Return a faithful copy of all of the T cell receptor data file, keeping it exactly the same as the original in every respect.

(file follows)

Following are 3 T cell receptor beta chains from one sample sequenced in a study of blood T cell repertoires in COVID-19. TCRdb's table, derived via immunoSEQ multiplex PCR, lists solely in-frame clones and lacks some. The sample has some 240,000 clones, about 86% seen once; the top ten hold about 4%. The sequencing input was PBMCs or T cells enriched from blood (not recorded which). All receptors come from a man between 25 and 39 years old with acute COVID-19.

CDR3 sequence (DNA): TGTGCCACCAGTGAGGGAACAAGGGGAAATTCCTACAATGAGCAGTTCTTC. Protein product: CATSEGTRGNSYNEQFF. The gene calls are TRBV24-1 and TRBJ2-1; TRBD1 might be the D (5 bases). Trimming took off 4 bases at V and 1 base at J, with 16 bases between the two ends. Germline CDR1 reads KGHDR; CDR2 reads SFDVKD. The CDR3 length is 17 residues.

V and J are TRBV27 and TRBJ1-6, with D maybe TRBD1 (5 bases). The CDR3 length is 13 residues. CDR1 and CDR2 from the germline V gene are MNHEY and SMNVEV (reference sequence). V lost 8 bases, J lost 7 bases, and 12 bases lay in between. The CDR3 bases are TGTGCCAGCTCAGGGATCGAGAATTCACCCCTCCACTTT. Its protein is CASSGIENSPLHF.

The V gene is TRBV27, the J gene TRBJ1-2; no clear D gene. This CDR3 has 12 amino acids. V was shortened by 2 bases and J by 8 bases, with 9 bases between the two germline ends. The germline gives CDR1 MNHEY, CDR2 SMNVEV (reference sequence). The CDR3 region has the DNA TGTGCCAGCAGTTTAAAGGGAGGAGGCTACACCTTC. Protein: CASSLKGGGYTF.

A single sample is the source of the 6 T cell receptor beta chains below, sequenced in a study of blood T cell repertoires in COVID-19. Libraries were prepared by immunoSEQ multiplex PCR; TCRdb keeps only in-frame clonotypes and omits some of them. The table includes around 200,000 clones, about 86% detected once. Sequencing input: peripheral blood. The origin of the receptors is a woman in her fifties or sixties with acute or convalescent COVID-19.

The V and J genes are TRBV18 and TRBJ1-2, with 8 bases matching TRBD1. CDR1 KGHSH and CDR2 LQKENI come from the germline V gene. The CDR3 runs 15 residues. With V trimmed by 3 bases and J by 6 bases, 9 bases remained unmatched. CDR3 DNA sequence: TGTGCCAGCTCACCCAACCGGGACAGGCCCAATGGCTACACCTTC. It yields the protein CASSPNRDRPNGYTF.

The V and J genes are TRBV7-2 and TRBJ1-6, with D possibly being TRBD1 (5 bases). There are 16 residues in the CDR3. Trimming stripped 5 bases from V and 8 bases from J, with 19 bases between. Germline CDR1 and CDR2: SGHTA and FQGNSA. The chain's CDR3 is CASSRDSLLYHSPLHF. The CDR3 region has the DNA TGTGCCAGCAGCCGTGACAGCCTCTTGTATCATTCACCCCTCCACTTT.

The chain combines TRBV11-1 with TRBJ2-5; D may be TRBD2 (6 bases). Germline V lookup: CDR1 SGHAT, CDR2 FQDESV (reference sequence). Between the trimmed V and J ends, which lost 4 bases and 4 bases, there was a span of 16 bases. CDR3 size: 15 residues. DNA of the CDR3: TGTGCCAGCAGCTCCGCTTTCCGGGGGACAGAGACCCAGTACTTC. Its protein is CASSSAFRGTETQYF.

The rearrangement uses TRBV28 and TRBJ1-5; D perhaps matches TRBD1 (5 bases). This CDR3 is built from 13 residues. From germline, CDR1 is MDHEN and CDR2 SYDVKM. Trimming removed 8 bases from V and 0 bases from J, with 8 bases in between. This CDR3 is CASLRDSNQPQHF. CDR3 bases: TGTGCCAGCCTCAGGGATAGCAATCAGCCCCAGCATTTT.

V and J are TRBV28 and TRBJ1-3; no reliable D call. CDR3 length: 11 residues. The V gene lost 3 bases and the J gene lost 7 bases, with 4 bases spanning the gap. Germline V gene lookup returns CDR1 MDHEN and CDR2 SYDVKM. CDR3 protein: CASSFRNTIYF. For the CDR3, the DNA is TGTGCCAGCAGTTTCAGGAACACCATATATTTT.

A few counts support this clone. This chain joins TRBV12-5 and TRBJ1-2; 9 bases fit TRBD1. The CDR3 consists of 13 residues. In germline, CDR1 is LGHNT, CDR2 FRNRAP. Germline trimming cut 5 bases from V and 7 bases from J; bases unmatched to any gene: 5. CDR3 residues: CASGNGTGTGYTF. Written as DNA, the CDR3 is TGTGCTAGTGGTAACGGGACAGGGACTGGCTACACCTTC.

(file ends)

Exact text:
Following are 3 T cell receptor beta chains from one sample sequenced in a study of blood T cell repertoires in COVID-19. TCRdb's table, derived via immunoSEQ multiplex PCR, lists solely in-frame clones and lacks some. The sample has some 240,000 clones, about 86% seen once; the top ten hold about 4%. The sequencing input was PBMCs or T cells enriched from blood (not recorded which). All receptors come from a man between 25 and 39 years old with acute COVID-19.

CDR3 sequence (DNA): TGTGCCACCAGTGAGGGAACAAGGGGAAATTCCTACAATGAGCAGTTCTTC. Protein product: CATSEGTRGNSYNEQFF. The gene calls are TRBV24-1 and TRBJ2-1; TRBD1 might be the D (5 bases). Trimming took off 4 bases at V and 1 base at J, with 16 bases between the two ends. Germline CDR1 reads KGHDR; CDR2 reads SFDVKD. The CDR3 length is 17 residues.

V and J are TRBV27 and TRBJ1-6, with D maybe TRBD1 (5 bases). The CDR3 length is 13 residues. CDR1 and CDR2 from the germline V gene are MNHEY and SMNVEV (reference sequence). V lost 8 bases, J lost 7 bases, and 12 bases lay in between. The CDR3 bases are TGTGCCAGCTCAGGGATCGAGAATTCACCCCTCCACTTT. Its protein is CASSGIENSPLHF.

The V gene is TRBV27, the J gene TRBJ1-2; no clear D gene. This CDR3 has 12 amino acids. V was shortened by 2 bases and J by 8 bases, with 9 bases between the two germline ends. The germline gives CDR1 MNHEY, CDR2 SMNVEV (reference sequence). The CDR3 region has the DNA TGTGCCAGCAGTTTAAAGGGAGGAGGCTACACCTTC. Protein: CASSLKGGGYTF.

A single sample is the source of the 6 T cell receptor beta chains below, sequenced in a study of blood T cell repertoires in COVID-19. Libraries were prepared by immunoSEQ multiplex PCR; TCRdb keeps only in-frame clonotypes and omits some of them. The table includes around 200,000 clones, about 86% detected once. Sequencing input: peripheral blood. The origin of the receptors is a woman in her fifties or sixties with acute or convalescent COVID-19.

The V and J genes are TRBV18 and TRBJ1-2, with 8 bases matching TRBD1. CDR1 KGHSH and CDR2 LQKENI come from the germline V gene. The CDR3 runs 15 residues. With V trimmed by 3 bases and J by 6 bases, 9 bases remained unmatched. CDR3 DNA sequence: TGTGCCAGCTCACCCAACCGGGACAGGCCCAATGGCTACACCTTC. It yields the protein CASSPNRDRPNGYTF.

The V and J genes are TRBV7-2 and TRBJ1-6, with D possibly being TRBD1 (5 bases). There are 16 residues in the CDR3. Trimming stripped 5 bases from V and 8 bases from J, with 19 bases between. Germline CDR1 and CDR2: SGHTA and FQGNSA. The chain's CDR3 is CASSRDSLLYHSPLHF. The CDR3 region has the DNA TGTGCCAGCAGCCGTGACAGCCTCTTGTATCATTCACCCCTCCACTTT.

The chain combines TRBV11-1 with TRBJ2-5; D may be TRBD2 (6 bases). Germline V lookup: CDR1 SGHAT, CDR2 FQDESV (reference sequence). Between the trimmed V and J ends, which lost 4 bases and 4 bases, there was a span of 16 bases. CDR3 size: 15 residues. DNA of the CDR3: TGTGCCAGCAGCTCCGCTTTCCGGGGGACAGAGACCCAGTACTTC. Its protein is CASSSAFRGTETQYF.

The rearrangement uses TRBV28 and TRBJ1-5; D perhaps matches TRBD1 (5 bases). This CDR3 is built from 13 residues. From germline, CDR1 is MDHEN and CDR2 SYDVKM. Trimming removed 8 bases from V and 0 bases from J, with 8 bases in between. This CDR3 is CASLRDSNQPQHF. CDR3 bases: TGTGCCAGCCTCAGGGATAGCAATCAGCCCCAGCATTTT.

V and J are TRBV28 and TRBJ1-3; no reliable D call. CDR3 length: 11 residues. The V gene lost 3 bases and the J gene lost 7 bases, with 4 bases spanning the gap. Germline V gene lookup returns CDR1 MDHEN and CDR2 SYDVKM. CDR3 protein: CASSFRNTIYF. For the CDR3, the DNA is TGTGCCAGCAGTTTCAGGAACACCATATATTTT.

A few counts support this clone. This chain joins TRBV12-5 and TRBJ1-2; 9 bases fit TRBD1. The CDR3 consists of 13 residues. In germline, CDR1 is LGHNT, CDR2 FRNRAP. Germline trimming cut 5 bases from V and 7 bases from J; bases unmatched to any gene: 5. CDR3 residues: CASGNGTGTGYTF. Written as DNA, the CDR3 is TGTGCTAGTGGTAACGGGACAGGGACTGGCTACACCTTC.